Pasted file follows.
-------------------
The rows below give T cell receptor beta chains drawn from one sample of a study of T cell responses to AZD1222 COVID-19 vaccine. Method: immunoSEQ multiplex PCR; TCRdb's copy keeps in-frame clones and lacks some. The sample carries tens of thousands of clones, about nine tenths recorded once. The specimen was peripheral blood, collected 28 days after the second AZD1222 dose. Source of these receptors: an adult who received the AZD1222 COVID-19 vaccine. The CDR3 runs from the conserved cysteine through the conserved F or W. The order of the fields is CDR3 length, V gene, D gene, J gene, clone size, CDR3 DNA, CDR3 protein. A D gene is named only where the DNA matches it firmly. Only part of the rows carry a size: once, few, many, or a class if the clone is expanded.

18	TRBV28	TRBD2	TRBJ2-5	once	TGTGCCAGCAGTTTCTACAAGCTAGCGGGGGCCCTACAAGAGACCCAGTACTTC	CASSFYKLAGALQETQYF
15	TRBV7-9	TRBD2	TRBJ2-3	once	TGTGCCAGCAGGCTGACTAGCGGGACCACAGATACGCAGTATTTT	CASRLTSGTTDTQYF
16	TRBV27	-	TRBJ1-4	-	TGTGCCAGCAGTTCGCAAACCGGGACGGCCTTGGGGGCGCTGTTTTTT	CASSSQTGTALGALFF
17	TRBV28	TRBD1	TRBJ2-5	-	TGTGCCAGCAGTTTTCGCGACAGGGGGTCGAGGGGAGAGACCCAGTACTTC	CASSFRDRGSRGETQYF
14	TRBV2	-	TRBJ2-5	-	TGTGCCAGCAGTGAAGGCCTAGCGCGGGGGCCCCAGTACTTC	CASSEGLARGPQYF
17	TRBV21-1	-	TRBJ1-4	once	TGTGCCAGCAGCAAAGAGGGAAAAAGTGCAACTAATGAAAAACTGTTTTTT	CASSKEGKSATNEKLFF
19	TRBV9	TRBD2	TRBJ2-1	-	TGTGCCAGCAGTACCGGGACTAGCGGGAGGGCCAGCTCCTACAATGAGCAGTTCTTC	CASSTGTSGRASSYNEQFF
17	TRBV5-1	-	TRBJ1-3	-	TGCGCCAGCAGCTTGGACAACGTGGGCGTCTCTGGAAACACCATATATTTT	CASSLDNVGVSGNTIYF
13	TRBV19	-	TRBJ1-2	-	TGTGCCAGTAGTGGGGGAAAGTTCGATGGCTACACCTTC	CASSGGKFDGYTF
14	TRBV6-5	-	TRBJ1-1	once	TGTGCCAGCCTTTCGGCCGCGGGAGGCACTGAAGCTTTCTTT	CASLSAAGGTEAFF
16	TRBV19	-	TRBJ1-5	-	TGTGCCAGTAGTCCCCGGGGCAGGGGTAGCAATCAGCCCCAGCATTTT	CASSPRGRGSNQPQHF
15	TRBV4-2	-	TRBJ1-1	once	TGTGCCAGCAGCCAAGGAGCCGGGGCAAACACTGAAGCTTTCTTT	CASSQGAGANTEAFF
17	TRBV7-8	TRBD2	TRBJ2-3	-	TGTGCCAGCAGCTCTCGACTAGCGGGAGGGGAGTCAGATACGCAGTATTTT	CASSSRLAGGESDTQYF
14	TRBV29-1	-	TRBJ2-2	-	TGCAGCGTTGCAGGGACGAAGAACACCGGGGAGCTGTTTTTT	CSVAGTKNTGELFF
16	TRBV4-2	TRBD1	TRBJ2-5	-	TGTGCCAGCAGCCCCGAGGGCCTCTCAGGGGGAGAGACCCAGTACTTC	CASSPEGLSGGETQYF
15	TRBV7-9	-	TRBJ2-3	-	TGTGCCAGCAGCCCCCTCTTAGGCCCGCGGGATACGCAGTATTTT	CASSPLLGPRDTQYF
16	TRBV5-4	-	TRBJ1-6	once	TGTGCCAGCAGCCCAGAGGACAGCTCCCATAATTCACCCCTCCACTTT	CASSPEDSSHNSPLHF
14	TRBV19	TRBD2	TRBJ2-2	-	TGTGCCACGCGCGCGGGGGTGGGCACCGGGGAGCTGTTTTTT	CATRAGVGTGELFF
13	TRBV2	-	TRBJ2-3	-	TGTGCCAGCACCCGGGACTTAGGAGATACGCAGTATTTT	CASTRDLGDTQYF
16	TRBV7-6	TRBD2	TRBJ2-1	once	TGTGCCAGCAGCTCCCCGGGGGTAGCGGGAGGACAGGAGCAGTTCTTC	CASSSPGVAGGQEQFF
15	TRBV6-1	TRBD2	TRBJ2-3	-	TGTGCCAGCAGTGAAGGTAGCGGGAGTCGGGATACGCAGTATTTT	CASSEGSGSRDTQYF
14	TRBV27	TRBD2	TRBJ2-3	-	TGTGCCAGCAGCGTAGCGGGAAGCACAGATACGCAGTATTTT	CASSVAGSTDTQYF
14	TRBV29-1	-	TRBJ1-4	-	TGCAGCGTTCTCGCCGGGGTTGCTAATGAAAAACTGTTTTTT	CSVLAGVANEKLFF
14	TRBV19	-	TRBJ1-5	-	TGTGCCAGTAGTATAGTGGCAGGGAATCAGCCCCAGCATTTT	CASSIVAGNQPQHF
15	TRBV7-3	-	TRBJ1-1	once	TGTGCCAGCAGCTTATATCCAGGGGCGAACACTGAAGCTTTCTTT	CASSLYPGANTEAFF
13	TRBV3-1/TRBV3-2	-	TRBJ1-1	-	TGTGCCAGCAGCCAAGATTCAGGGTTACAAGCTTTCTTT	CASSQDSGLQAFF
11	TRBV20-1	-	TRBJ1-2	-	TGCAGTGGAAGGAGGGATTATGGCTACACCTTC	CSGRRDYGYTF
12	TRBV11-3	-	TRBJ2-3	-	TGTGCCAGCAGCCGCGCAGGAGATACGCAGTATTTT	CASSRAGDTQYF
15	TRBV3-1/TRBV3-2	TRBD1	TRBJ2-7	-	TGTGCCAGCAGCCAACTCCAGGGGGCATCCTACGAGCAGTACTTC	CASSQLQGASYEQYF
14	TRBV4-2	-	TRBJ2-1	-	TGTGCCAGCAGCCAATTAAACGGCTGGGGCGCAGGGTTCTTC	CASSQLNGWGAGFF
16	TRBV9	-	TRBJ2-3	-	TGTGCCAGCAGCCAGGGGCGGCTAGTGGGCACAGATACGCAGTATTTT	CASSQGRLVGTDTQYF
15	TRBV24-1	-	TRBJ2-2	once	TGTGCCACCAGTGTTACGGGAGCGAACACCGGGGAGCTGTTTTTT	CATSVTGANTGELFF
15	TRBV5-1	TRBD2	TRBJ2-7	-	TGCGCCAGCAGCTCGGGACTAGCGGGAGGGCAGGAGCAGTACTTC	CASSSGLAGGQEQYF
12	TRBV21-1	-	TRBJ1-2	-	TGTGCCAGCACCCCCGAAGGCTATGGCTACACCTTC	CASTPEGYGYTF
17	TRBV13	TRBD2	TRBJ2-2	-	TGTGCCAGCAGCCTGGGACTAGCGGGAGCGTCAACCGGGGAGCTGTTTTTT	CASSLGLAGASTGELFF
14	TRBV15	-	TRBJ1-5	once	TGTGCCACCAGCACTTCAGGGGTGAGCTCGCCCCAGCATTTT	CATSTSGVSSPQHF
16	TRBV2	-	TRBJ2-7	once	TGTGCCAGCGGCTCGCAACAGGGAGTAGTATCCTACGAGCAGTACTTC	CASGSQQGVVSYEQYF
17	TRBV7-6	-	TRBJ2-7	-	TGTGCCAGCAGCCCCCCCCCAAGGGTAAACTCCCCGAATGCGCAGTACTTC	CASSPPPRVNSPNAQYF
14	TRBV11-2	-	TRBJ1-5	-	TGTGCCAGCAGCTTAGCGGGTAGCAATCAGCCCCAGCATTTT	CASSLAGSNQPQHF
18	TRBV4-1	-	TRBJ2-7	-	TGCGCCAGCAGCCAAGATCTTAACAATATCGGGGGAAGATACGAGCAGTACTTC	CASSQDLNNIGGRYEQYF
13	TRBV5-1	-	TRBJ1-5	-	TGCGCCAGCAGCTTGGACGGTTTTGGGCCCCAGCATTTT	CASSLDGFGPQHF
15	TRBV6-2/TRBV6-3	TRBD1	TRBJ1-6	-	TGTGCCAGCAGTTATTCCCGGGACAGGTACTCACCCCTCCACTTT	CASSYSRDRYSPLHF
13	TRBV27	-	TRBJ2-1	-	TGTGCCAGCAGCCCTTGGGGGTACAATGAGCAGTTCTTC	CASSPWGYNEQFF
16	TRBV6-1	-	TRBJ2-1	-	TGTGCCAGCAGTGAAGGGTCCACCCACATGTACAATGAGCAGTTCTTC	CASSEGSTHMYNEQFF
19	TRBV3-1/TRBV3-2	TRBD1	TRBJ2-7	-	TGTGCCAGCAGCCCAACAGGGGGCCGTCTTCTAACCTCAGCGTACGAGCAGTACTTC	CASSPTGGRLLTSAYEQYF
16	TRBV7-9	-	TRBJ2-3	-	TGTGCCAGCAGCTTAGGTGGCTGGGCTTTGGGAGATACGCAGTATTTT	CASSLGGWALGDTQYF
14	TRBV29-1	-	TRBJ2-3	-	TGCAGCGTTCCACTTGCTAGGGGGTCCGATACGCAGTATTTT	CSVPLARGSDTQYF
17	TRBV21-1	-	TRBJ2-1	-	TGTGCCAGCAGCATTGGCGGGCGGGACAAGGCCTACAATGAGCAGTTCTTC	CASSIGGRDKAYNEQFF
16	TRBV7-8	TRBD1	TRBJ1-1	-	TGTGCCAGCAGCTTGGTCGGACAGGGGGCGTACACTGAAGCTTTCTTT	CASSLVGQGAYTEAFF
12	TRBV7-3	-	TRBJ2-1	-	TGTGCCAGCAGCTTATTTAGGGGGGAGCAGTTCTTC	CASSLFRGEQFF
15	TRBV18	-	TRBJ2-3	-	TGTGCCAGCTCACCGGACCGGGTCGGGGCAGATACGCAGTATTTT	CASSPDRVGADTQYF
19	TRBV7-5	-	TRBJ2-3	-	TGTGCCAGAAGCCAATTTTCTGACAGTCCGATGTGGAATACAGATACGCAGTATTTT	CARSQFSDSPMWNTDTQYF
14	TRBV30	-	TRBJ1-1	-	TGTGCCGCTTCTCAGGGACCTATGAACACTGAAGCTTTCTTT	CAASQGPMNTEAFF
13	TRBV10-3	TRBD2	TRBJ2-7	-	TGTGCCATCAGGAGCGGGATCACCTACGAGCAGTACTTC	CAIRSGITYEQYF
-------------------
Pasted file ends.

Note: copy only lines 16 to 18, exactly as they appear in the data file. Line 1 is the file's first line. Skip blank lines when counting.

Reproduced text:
16	TRBV4-2	TRBD1	TRBJ2-5	-	TGTGCCAGCAGCCCCGAGGGCCTCTCAGGGGGAGAGACCCAGTACTTC	CASSPEGLSGGETQYF
15	TRBV7-9	-	TRBJ2-3	-	TGTGCCAGCAGCCCCCTCTTAGGCCCGCGGGATACGCAGTATTTT	CASSPLLGPRDTQYF
16	TRBV5-4	-	TRBJ1-6	once	TGTGCCAGCAGCCCAGAGGACAGCTCCCATAATTCACCCCTCCACTTT	CASSPEDSSHNSPLHF